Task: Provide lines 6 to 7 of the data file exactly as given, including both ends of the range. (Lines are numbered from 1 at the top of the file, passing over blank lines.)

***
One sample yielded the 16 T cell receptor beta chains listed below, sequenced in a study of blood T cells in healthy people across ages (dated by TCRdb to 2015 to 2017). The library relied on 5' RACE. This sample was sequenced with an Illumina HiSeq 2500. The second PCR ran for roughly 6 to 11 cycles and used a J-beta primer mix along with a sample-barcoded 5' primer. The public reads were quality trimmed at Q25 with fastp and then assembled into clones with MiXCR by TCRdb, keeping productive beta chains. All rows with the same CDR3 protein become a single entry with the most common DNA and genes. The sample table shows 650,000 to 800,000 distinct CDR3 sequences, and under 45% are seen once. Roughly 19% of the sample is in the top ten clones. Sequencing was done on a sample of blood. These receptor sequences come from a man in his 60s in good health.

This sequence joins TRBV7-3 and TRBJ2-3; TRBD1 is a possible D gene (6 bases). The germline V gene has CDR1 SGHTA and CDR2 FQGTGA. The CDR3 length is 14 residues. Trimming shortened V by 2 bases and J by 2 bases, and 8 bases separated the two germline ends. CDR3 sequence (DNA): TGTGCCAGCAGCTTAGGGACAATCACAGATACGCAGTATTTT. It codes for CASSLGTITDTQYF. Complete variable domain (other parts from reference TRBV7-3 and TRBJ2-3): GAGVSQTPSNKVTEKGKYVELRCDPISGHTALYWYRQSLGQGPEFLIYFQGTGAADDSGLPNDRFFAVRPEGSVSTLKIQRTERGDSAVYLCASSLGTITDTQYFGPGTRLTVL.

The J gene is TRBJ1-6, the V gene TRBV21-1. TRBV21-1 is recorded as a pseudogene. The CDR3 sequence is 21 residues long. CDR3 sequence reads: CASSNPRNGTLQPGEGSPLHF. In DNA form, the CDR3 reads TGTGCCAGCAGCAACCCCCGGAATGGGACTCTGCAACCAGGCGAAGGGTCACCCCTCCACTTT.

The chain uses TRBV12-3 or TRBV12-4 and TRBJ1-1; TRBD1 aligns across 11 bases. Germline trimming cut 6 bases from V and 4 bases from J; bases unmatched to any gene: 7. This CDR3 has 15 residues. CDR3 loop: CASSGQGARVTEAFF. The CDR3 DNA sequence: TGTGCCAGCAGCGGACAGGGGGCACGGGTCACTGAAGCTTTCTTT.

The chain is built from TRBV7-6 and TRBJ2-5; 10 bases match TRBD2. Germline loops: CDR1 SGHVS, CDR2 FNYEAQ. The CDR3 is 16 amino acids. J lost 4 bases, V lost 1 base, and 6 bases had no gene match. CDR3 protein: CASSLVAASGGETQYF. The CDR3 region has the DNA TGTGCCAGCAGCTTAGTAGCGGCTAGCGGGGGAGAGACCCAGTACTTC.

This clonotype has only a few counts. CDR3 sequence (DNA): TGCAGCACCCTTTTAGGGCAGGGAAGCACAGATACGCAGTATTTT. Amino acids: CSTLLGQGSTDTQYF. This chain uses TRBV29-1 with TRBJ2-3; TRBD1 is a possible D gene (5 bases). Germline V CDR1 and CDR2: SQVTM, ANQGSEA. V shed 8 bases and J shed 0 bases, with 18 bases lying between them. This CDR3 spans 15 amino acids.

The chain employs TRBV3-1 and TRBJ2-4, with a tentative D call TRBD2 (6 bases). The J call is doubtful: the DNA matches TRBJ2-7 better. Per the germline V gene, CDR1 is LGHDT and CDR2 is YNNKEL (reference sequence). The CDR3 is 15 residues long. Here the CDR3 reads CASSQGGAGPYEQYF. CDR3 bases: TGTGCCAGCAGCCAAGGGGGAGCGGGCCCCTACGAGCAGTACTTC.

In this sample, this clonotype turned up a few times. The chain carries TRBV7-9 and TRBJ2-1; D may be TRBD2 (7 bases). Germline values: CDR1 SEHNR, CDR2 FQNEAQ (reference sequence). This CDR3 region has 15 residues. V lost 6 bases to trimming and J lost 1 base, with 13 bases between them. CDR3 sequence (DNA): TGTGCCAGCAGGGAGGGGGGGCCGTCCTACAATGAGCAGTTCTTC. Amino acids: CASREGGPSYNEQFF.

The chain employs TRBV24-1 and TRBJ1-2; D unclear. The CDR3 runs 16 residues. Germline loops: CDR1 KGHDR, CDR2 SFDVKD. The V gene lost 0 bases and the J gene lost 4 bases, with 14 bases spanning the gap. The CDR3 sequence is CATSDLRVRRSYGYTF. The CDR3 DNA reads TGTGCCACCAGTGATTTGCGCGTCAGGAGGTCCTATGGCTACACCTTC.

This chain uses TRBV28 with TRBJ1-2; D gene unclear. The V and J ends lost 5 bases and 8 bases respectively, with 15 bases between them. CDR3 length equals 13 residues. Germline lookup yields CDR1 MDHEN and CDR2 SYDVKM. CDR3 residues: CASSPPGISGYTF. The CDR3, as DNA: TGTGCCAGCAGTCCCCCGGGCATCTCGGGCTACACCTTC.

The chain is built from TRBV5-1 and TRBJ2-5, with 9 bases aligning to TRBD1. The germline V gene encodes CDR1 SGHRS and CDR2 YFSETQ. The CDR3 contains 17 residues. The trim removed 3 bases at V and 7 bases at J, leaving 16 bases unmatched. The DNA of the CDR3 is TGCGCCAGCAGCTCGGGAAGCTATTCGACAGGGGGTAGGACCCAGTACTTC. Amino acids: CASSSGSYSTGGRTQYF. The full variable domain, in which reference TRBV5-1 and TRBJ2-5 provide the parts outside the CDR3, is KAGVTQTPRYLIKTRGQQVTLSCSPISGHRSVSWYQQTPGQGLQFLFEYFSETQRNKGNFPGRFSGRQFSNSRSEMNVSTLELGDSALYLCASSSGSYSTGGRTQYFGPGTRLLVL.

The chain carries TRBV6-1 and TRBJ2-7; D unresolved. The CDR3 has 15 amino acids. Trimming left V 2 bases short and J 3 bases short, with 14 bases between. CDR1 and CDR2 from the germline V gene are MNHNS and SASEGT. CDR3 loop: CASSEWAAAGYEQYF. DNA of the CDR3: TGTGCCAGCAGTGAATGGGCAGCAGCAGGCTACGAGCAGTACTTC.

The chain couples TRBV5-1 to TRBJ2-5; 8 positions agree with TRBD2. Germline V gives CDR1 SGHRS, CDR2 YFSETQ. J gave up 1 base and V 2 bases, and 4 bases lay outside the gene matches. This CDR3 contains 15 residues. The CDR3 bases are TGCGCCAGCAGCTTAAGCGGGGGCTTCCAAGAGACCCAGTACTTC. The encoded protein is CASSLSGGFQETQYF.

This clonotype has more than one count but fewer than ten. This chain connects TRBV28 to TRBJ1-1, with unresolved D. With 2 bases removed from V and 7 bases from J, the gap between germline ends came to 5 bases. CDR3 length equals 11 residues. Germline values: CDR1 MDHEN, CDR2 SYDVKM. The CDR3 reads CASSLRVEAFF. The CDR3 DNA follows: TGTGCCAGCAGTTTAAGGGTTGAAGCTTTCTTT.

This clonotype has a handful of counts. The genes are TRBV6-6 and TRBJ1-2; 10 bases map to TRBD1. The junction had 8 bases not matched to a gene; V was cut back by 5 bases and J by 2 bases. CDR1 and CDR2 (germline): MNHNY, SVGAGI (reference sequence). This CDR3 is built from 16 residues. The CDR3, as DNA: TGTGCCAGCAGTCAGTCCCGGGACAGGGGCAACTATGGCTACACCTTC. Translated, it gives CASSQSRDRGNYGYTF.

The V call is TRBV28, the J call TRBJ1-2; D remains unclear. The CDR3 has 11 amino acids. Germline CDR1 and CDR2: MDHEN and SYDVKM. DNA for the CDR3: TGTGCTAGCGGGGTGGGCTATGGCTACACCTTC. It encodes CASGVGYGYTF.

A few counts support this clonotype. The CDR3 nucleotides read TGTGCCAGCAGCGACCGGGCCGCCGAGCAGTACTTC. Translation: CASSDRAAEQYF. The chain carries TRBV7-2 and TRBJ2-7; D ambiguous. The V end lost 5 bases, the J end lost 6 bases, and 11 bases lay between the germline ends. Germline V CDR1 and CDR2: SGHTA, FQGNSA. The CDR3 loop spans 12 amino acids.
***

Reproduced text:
This clonotype has only a few counts. CDR3 sequence (DNA): TGCAGCACCCTTTTAGGGCAGGGAAGCACAGATACGCAGTATTTT. Amino acids: CSTLLGQGSTDTQYF. This chain uses TRBV29-1 with TRBJ2-3; TRBD1 is a possible D gene (5 bases). Germline V CDR1 and CDR2: SQVTM, ANQGSEA. V shed 8 bases and J shed 0 bases, with 18 bases lying between them. This CDR3 spans 15 amino acids.

The chain employs TRBV3-1 and TRBJ2-4, with a tentative D call TRBD2 (6 bases). The J call is doubtful: the DNA matches TRBJ2-7 better. Per the germline V gene, CDR1 is LGHDT and CDR2 is YNNKEL (reference sequence). The CDR3 is 15 residues long. Here the CDR3 reads CASSQGGAGPYEQYF. CDR3 bases: TGTGCCAGCAGCCAAGGGGGAGCGGGCCCCTACGAGCAGTACTTC.